Thank you for your responses. I don't know that I really want a recommendation from this principal as it would be probably not be a good one. I feel like I've been a bit ambushed is all by everything that has happened and that my teaching career is going to be in jeopardy. There are a few colleagues that I think I could ask for a recommendation from.
     
  12. Boo

    Boo Rookie

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    Mar 13, 2011

    I am sorry you are going through this. I think it is highly unprofessional of your principal to tell other teachers that your contract will not be renewed. I mean, how did they know this before you knew it yourself if he did not tell them himself?
    If you are a member of a union, I would go to a rep to ask for advice and options, and just have an ear to listen. In some cases, they can set you up with some sort of an agreement, like you may be able to get unemployment if you resign.
    If it helps any, I am in the same position, only I was told a month ago. I decided to take the non renewal so I can get unemployment should I need to do so.
     
  13. Sarge

    Sarge Enthusiast

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    Mar 13, 2011

    This blows and really pi$$es me off.

    If I were a principal and were non-renewing a teacher I had kept on for two years, I'd give that person a good letter of recommendation unless it were actually injurious to students to have them in the classroom. The person would have to be truly awful. And in that case, my own judgment should be called into question as to why I didn't fire the person sooner.

    Even if the teacher was less than effective, everyone deserves a second chance. Maybe at my school, with my population they were not effective, but at the next school they could excel.

    The problem is that in today's job market, a non-renewal is akin to blacklisting. To non-renew a person without the right to a letter of recommendation is indeed blacklisting in my opinion.
     
  14. Boo

    Boo Rookie

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    Mar 13, 2011

    The thing is, anymore a resignation at this time of the school year is pretty obvious the reason they resigned, especially if they haven't been hired for another teaching position elsewhere. They might ask you on applications if you resigned instead of being non-renewed, so even if you resign...how is that different from actually being non renewed.
    I'm wondering if because of the budget if they will fill your position. Because your principal told the other teacher that your job was not open for next year. If so, you might be able to say that you were non renewed because of the budget.
    If unemployment is an issue, you might not be able to get it if your resign.....so if, like I said, you do have a union,talk to a union rep. If you don't know who that is, find out. It doesn't even have to be a rep in your building.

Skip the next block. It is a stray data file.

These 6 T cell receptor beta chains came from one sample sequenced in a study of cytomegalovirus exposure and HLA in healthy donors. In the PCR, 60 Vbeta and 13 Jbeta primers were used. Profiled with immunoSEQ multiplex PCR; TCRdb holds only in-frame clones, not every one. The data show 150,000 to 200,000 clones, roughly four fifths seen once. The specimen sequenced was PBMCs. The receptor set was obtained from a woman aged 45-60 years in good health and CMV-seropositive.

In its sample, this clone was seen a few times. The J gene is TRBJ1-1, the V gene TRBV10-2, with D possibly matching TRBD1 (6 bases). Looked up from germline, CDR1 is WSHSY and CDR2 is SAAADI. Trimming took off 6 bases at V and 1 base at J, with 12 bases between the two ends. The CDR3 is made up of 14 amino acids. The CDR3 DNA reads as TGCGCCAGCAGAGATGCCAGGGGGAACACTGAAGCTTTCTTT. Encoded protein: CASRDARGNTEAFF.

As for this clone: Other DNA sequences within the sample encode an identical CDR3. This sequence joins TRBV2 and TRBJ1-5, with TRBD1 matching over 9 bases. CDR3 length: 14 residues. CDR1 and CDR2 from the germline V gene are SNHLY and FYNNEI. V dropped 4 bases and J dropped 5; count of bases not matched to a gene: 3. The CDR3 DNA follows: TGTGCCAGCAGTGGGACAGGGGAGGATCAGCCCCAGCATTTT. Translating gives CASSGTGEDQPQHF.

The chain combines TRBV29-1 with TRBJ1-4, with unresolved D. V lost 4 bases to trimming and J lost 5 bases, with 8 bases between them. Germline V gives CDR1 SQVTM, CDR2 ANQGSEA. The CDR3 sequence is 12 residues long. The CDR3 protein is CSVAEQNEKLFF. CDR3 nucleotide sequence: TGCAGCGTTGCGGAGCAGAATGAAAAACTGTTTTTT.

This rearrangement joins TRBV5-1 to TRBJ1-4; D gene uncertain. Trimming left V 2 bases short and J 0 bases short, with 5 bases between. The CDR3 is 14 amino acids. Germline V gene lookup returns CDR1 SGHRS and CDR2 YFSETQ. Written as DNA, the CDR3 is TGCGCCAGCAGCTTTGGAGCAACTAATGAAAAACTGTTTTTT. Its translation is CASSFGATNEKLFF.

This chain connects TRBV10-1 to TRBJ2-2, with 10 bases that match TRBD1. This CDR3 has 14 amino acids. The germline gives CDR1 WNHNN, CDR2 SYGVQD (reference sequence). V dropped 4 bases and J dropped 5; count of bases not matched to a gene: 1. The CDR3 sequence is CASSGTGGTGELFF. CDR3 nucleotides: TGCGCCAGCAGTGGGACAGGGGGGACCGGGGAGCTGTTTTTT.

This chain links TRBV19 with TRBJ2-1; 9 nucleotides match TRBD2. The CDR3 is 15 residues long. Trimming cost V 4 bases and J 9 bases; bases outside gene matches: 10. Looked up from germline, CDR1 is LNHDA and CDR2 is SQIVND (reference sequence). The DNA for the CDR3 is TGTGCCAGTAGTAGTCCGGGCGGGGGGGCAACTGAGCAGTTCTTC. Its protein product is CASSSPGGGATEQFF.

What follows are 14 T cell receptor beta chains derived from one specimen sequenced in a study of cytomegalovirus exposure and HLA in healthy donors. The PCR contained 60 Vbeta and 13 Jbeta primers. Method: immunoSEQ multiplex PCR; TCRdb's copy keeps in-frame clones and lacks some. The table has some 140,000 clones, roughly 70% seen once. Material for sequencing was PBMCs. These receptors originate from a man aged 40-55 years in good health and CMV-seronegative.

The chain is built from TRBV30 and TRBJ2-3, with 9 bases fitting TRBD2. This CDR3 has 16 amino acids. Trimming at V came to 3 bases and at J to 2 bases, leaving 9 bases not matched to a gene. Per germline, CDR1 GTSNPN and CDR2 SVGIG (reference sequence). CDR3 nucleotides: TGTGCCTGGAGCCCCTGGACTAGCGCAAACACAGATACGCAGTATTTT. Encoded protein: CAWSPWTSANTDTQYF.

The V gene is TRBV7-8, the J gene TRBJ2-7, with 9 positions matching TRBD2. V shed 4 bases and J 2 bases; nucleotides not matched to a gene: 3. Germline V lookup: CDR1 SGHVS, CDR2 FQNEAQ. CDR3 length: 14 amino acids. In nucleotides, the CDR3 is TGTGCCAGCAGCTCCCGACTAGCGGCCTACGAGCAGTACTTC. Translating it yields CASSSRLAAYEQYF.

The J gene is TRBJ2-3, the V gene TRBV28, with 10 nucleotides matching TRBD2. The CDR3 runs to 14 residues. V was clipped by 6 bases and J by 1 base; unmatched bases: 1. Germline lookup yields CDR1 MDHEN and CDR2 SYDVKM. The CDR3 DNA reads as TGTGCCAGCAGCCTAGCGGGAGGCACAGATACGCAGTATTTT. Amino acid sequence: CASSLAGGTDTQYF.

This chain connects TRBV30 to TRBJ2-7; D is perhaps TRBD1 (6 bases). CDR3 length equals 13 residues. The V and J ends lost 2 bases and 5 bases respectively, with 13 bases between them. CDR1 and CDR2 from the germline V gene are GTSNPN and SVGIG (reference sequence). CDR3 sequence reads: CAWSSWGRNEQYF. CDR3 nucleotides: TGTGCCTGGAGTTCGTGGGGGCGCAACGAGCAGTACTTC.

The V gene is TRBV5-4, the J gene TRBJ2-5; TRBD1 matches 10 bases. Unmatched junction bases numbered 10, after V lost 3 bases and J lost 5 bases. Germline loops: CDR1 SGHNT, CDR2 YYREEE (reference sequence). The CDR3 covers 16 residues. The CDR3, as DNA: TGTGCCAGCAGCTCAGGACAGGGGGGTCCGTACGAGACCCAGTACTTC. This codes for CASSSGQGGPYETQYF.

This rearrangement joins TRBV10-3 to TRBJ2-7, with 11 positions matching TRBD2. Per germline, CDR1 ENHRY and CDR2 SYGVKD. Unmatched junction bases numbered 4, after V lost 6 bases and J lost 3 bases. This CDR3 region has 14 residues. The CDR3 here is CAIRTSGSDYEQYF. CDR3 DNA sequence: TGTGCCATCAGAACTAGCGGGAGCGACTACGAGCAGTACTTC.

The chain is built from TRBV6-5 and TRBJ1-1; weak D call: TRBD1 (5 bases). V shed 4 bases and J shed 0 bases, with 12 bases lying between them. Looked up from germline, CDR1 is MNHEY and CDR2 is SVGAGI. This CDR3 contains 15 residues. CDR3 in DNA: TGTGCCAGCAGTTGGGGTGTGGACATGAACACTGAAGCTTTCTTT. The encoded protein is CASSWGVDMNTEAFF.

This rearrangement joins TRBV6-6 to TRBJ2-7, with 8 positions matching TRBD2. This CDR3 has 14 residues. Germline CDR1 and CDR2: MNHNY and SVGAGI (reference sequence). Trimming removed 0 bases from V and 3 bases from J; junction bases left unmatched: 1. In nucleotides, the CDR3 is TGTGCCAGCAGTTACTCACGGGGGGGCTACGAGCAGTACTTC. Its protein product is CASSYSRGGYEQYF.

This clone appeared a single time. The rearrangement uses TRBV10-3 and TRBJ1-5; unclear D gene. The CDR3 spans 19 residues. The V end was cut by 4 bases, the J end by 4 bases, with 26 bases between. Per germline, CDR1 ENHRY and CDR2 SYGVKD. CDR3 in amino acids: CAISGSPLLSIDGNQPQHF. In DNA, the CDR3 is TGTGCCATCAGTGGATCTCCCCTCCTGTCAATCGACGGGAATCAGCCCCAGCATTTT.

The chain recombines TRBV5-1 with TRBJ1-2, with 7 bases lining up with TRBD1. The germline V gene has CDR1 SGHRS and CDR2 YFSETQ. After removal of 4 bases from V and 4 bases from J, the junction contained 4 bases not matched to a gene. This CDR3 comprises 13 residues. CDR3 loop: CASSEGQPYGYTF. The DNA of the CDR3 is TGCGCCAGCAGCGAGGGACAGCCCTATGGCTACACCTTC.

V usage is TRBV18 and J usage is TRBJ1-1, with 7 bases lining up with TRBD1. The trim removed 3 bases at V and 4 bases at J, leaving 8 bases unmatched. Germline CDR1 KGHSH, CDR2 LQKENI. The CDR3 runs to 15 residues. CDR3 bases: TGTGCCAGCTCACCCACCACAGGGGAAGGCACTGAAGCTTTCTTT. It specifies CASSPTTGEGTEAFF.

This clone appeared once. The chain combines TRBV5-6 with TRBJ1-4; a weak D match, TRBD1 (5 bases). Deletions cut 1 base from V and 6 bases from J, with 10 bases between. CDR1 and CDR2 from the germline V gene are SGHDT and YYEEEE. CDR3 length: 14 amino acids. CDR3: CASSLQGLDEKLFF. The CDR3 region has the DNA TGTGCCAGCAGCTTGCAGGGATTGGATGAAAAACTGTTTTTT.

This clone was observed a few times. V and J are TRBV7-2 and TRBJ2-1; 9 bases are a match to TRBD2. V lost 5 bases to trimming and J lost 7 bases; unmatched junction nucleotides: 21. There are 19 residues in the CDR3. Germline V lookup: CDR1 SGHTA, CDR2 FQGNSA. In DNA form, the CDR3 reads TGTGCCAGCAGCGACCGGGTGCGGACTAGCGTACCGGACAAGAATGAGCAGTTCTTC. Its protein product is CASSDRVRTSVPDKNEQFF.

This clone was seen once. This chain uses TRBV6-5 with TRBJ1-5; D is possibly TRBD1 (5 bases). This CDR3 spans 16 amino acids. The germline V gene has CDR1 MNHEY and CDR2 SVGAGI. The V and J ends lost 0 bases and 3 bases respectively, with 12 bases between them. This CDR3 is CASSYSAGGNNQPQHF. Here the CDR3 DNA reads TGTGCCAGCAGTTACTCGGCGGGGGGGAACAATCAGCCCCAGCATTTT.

15. rbschreiber@gma

    rbschreiber@gma Rookie

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    Mar 23, 2011

    I know of a local district in which administrators refuse to write letters of rec EVER, even for student teachers. After a separate local district got sued for a principal writing a letter of rec for a teacher who went on in another state to have inappropriate relations with a student, they made it their policy to avoid that possibility by never recommending anyone...
     
  16. skittleroo

    skittleroo Connoisseur

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    Mar 31, 2011

    :yeahthat:
    :yeahthat:
     
  17. CaptWho

    CaptWho Rookie

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    Aug 21, 2016

    I had a similar scenario play out after my 1st year of teaching. My Admin told me he was recommending me for non-reelect, and never told me I had the option to resign. He told me he would write me a recommendation letter at the end of the year, but when I asked for it on my last day, he refused to write me one.
    I went to my BTSA/Induction coordinator, and she said regardless of the reason why, I should opt to resign before his paperwork went through because many HR folks typically won't read past "Non-Renewed" or "Non-Reelect." I was rehired very quickly after all this, and was interviewed by my soon-to-be team teacher. I told her later on about my first year, and she told me she wasn't surprised at all, but that it did me well to not throw my admin/district under the bus.
     
  18. vickilyn

    vickilyn Multitudinous

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    Aug 22, 2016

    Generally, resigning negates the chance of getting unemployment. Since there is not a LOR in play, I would wait it out and draw unemployment benefits, personally. If money isn't an issue, do whatever you prefer. MANY teachers are hired after being non renewed, so not quite the kiss of death it is made out to be. Your observations may be a factor, but they are what they are, no matter what. I am a big believer in taking the money from unemployment, because pretty much anyone can figure out that you only resigned to keep from being fired. That said, money can ease the pain as you search for a new job. The resignation doesn't seem to be advantageous in any way, since most applications these days ask if you resigned to keep from being fired. Money at least keeps you fed and the bills paid. Just my opinion, of course.

    In all honesty, you do have a choice. Both leave you without a job, neither gets you a LOR, but one allows you to receive unemployment benefits, while the other does not. I never understand the "forced to resign". Resigning really does not offer a benefit, and it could cost you thousands of dollars. You would be wise to consider that aspect. Don't forget, a colleague can write a LOR, too, you know.
     
    Last edited: Aug 22, 2016